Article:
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Dissertation/Thesis Abstract

Multicultural infusion in the communication sciences and disorders curriculum: A case study
by Toliver-Smith, Andrea, Ph.D., University of Arkansas for Medical Sciences, 2014, 102; 3621721
Abstract (Summary)

The purpose of this study was to investigate how instructors at a Historically Black College or University (HBCU) infuse multicultural information into their curriculum, as well as to explore their students' perceptions of their own cultural competence as a result of the multicultural instruction. This mixed-design study combines both qualitative and quantitative data to specifically determine a) how Communication Sciences and Disorders (CSD) instructors infuse multicultural information into their curriculum and b) their students' perceptions regarding multicultural instruction.

Participants included two instructors, one African American woman and one Caucasian man, in a minority dense, urban HBCU. Both participants had over 30 years of experience as an instructor at the university level. The instructors had self-identified as "infusers" in a previous study. The graduate-level students in the classes observed were included in the study. The instructors participated in interviews and provided documents related to the course, such as syllabi and class handouts. The examiner observed five of each instructors' classes over the semester and polled the students in the class in three intervals regarding their knowledge of the information, how they perceived their own qualifications in applying this knowledge, and the effectiveness of the instruction.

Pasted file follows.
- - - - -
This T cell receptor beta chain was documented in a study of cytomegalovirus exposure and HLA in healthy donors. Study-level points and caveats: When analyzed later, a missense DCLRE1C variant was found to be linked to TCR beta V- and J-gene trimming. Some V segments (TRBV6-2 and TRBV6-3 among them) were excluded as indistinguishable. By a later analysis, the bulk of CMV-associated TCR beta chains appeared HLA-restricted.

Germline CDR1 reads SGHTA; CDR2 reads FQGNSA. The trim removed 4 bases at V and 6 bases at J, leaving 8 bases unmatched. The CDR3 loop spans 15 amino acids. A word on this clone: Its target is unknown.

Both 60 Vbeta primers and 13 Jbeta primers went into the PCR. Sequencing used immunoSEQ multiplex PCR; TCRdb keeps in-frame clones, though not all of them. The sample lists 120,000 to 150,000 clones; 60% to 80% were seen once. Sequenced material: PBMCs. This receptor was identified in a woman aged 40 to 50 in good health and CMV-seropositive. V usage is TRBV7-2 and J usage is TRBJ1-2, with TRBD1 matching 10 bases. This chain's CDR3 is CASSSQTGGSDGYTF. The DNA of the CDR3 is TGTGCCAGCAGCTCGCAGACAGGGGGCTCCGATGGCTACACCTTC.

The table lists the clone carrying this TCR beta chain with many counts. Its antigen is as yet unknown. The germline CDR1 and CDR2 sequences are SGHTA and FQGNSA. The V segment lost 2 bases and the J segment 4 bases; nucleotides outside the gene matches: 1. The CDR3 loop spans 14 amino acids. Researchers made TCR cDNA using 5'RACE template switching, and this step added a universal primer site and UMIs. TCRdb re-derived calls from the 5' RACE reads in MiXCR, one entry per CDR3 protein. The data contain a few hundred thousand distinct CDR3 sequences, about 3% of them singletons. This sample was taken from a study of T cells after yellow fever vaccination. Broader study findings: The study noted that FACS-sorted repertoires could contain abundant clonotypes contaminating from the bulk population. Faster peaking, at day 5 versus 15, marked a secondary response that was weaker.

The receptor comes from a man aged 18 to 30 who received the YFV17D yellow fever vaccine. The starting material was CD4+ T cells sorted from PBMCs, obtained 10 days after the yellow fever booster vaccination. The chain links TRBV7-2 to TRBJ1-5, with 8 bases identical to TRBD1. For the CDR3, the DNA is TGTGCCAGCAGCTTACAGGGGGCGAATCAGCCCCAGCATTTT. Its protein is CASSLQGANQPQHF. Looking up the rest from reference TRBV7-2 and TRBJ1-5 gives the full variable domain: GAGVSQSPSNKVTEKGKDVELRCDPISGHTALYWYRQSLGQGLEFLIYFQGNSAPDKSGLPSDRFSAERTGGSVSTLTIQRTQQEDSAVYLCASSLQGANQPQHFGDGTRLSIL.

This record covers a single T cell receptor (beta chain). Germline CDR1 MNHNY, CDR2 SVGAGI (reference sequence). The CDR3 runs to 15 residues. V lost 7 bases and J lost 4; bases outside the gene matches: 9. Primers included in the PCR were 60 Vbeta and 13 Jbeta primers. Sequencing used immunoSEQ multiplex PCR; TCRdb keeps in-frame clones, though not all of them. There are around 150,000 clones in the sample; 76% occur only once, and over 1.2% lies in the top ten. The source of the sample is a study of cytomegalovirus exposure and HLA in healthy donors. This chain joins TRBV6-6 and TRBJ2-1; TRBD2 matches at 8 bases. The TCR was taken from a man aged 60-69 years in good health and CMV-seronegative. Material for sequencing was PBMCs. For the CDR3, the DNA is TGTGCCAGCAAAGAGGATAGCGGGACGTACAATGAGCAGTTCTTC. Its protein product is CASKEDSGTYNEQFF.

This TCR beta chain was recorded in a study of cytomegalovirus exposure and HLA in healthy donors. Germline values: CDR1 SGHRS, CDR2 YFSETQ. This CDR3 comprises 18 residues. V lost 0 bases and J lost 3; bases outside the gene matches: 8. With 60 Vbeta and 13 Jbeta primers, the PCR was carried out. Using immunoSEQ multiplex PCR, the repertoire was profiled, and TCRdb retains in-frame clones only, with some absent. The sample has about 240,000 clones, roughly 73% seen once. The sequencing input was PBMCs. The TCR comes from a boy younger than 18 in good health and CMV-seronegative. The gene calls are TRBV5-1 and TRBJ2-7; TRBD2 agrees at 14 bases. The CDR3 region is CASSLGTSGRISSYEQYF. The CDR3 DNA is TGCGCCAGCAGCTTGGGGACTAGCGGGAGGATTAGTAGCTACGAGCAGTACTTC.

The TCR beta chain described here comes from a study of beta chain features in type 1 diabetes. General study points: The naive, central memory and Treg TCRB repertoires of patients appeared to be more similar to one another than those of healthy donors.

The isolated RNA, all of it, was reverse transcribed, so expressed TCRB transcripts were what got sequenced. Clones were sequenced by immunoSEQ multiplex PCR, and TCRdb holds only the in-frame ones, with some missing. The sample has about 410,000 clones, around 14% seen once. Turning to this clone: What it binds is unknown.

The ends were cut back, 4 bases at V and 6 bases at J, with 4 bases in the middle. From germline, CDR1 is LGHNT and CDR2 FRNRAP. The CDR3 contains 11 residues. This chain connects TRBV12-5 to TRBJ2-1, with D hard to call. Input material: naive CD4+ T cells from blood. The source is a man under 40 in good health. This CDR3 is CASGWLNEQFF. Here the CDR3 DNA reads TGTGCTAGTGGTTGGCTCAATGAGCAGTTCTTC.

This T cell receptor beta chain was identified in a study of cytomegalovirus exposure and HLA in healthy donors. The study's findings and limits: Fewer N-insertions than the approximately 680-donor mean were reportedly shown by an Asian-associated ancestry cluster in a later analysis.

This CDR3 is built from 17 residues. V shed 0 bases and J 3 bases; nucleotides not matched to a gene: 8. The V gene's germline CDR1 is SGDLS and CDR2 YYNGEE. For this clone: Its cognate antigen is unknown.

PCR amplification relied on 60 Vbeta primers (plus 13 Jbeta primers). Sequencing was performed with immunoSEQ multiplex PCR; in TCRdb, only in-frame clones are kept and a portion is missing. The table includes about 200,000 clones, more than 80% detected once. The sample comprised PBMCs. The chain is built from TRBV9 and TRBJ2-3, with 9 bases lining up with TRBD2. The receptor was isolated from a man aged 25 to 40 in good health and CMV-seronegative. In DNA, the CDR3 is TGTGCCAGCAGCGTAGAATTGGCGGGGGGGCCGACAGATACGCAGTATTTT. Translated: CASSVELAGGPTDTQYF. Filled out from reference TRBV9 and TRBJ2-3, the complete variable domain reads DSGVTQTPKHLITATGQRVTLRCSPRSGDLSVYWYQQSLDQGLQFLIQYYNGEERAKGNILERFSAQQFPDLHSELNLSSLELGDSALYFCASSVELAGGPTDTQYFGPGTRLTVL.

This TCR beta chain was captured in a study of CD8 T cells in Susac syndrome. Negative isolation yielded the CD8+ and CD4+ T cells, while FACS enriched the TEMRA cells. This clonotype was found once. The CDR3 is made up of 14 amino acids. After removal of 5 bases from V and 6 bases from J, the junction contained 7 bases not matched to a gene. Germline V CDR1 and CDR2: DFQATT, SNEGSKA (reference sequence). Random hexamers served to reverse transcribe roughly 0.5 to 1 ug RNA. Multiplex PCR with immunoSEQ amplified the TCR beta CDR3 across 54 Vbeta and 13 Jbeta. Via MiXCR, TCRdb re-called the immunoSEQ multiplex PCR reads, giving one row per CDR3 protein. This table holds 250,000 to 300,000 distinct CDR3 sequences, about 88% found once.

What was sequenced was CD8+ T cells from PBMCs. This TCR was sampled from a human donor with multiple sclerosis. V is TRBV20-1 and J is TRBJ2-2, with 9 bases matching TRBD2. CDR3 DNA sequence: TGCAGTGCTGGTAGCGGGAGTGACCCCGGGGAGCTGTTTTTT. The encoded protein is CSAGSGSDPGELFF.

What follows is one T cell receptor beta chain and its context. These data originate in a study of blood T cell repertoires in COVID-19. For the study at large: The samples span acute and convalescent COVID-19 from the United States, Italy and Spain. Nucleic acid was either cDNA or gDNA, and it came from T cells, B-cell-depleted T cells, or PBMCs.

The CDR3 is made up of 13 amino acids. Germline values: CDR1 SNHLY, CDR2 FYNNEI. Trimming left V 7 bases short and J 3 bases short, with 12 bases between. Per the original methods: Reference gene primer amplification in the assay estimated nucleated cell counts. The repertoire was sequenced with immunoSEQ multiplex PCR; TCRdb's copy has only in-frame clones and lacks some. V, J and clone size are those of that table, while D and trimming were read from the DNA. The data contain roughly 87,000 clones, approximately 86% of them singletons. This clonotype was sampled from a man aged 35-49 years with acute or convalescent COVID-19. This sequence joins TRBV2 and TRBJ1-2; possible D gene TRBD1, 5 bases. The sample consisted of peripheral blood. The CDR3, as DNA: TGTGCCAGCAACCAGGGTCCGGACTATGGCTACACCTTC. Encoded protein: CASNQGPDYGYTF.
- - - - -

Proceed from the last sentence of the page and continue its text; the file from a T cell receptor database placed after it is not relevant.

The data analysis revealed that the instructors infuse multicultural information, but using different types of infusion. The classroom observations and existing documents supported their assertions during the interviews. The students in both classes showed an upward trend in their knowledge of the multicultural information and the application of this knowledge. However, the effectiveness of this instruction remained the same for both instructors.

These results have implications for instructors, Communication Sciences and Disorders departments, and researchers. Although most CSD departments are not made up of minorities, this instruction model may be adapted for use in any CSD department across the country.

Indexing (document details)
Advisor: Robinson, Gregory C.
Commitee: Briscoe, David L., Gentry, Betholyn F., Nicholson, Nannette, Nolen, Amanda L.
School: University of Arkansas for Medical Sciences
Department: Communication Sciences and Disorders
School Location: United States -- Arkansas
Source: DAI-B 75/09(E), Dissertation Abstracts International
Subjects: Multicultural Education, Speech therapy
Keywords: Cultural competence, Historicalyl Black colleges and universities, Multicultural infusion, Multicultural instruction
Publication Number: 3621721
ISBN: 978-1-303-93006-5
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